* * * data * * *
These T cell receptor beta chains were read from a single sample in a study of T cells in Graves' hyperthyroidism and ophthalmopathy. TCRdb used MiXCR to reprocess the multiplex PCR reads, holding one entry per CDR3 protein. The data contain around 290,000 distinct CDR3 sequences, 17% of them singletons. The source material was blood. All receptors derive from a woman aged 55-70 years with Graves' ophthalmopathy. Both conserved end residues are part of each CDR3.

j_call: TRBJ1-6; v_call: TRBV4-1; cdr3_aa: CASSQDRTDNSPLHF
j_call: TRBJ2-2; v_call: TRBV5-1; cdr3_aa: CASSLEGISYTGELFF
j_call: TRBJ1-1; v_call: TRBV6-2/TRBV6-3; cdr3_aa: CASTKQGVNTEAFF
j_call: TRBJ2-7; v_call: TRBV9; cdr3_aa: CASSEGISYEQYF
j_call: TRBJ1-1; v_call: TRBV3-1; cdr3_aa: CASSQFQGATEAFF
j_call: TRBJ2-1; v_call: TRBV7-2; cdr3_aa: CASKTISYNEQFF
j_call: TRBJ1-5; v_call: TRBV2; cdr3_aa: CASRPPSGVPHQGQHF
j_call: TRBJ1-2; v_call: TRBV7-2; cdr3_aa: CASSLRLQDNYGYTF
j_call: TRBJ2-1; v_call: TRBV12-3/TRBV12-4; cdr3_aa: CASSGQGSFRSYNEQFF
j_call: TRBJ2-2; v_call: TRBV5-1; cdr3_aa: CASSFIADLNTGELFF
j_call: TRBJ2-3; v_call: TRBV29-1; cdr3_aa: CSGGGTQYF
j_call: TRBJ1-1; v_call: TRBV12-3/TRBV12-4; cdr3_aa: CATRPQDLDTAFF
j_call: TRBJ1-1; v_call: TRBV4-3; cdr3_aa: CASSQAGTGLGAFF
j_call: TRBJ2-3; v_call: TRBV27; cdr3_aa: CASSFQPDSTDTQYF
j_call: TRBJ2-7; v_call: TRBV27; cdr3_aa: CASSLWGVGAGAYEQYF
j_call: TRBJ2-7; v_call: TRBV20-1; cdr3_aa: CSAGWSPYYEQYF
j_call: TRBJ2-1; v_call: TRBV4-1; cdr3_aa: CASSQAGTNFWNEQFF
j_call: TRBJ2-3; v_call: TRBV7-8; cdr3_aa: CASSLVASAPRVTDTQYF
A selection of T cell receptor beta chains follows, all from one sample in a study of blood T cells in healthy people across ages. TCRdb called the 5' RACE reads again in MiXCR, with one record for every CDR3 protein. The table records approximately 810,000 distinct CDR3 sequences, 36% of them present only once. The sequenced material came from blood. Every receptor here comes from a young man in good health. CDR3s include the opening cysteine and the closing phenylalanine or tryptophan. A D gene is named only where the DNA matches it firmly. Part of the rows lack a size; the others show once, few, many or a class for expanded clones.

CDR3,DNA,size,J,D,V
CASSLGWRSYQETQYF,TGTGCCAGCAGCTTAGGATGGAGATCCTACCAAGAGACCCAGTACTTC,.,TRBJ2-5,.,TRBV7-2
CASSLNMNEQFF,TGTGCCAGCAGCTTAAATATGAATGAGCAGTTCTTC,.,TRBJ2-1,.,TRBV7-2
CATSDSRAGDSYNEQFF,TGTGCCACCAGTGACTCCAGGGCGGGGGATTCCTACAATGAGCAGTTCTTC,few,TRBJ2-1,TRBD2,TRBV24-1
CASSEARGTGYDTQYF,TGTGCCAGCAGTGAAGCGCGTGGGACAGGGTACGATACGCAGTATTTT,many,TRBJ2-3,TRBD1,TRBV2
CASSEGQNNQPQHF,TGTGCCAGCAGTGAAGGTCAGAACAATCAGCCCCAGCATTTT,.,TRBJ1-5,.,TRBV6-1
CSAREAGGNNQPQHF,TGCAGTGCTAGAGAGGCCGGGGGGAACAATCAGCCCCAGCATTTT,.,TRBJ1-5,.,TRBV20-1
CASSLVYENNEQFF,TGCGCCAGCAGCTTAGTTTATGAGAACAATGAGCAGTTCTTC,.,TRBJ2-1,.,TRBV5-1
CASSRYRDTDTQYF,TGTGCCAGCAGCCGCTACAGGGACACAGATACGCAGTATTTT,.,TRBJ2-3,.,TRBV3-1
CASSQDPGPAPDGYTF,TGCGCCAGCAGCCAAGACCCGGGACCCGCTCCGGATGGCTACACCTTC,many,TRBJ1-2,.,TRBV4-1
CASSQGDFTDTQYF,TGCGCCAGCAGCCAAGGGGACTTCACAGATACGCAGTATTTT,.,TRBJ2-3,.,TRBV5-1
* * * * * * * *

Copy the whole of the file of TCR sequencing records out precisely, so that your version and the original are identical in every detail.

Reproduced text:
These T cell receptor beta chains were read from a single sample in a study of T cells in Graves' hyperthyroidism and ophthalmopathy. TCRdb used MiXCR to reprocess the multiplex PCR reads, holding one entry per CDR3 protein. The data contain around 290,000 distinct CDR3 sequences, 17% of them singletons. The source material was blood. All receptors derive from a woman aged 55-70 years with Graves' ophthalmopathy. Both conserved end residues are part of each CDR3.

j_call: TRBJ1-6; v_call: TRBV4-1; cdr3_aa: CASSQDRTDNSPLHF
j_call: TRBJ2-2; v_call: TRBV5-1; cdr3_aa: CASSLEGISYTGELFF
j_call: TRBJ1-1; v_call: TRBV6-2/TRBV6-3; cdr3_aa: CASTKQGVNTEAFF
j_call: TRBJ2-7; v_call: TRBV9; cdr3_aa: CASSEGISYEQYF
j_call: TRBJ1-1; v_call: TRBV3-1; cdr3_aa: CASSQFQGATEAFF
j_call: TRBJ2-1; v_call: TRBV7-2; cdr3_aa: CASKTISYNEQFF
j_call: TRBJ1-5; v_call: TRBV2; cdr3_aa: CASRPPSGVPHQGQHF
j_call: TRBJ1-2; v_call: TRBV7-2; cdr3_aa: CASSLRLQDNYGYTF
j_call: TRBJ2-1; v_call: TRBV12-3/TRBV12-4; cdr3_aa: CASSGQGSFRSYNEQFF
j_call: TRBJ2-2; v_call: TRBV5-1; cdr3_aa: CASSFIADLNTGELFF
j_call: TRBJ2-3; v_call: TRBV29-1; cdr3_aa: CSGGGTQYF
j_call: TRBJ1-1; v_call: TRBV12-3/TRBV12-4; cdr3_aa: CATRPQDLDTAFF
j_call: TRBJ1-1; v_call: TRBV4-3; cdr3_aa: CASSQAGTGLGAFF
j_call: TRBJ2-3; v_call: TRBV27; cdr3_aa: CASSFQPDSTDTQYF
j_call: TRBJ2-7; v_call: TRBV27; cdr3_aa: CASSLWGVGAGAYEQYF
j_call: TRBJ2-7; v_call: TRBV20-1; cdr3_aa: CSAGWSPYYEQYF
j_call: TRBJ2-1; v_call: TRBV4-1; cdr3_aa: CASSQAGTNFWNEQFF
j_call: TRBJ2-3; v_call: TRBV7-8; cdr3_aa: CASSLVASAPRVTDTQYF
A selection of T cell receptor beta chains follows, all from one sample in a study of blood T cells in healthy people across ages. TCRdb called the 5' RACE reads again in MiXCR, with one record for every CDR3 protein. The table records approximately 810,000 distinct CDR3 sequences, 36% of them present only once. The sequenced material came from blood. Every receptor here comes from a young man in good health. CDR3s include the opening cysteine and the closing phenylalanine or tryptophan. A D gene is named only where the DNA matches it firmly. Part of the rows lack a size; the others show once, few, many or a class for expanded clones.

CDR3,DNA,size,J,D,V
CASSLGWRSYQETQYF,TGTGCCAGCAGCTTAGGATGGAGATCCTACCAAGAGACCCAGTACTTC,.,TRBJ2-5,.,TRBV7-2
CASSLNMNEQFF,TGTGCCAGCAGCTTAAATATGAATGAGCAGTTCTTC,.,TRBJ2-1,.,TRBV7-2
CATSDSRAGDSYNEQFF,TGTGCCACCAGTGACTCCAGGGCGGGGGATTCCTACAATGAGCAGTTCTTC,few,TRBJ2-1,TRBD2,TRBV24-1
CASSEARGTGYDTQYF,TGTGCCAGCAGTGAAGCGCGTGGGACAGGGTACGATACGCAGTATTTT,many,TRBJ2-3,TRBD1,TRBV2
CASSEGQNNQPQHF,TGTGCCAGCAGTGAAGGTCAGAACAATCAGCCCCAGCATTTT,.,TRBJ1-5,.,TRBV6-1
CSAREAGGNNQPQHF,TGCAGTGCTAGAGAGGCCGGGGGGAACAATCAGCCCCAGCATTTT,.,TRBJ1-5,.,TRBV20-1
CASSLVYENNEQFF,TGCGCCAGCAGCTTAGTTTATGAGAACAATGAGCAGTTCTTC,.,TRBJ2-1,.,TRBV5-1
CASSRYRDTDTQYF,TGTGCCAGCAGCCGCTACAGGGACACAGATACGCAGTATTTT,.,TRBJ2-3,.,TRBV3-1
CASSQDPGPAPDGYTF,TGCGCCAGCAGCCAAGACCCGGGACCCGCTCCGGATGGCTACACCTTC,many,TRBJ1-2,.,TRBV4-1
CASSQGDFTDTQYF,TGCGCCAGCAGCCAAGGGGACTTCACAGATACGCAGTATTTT,.,TRBJ2-3,.,TRBV5-1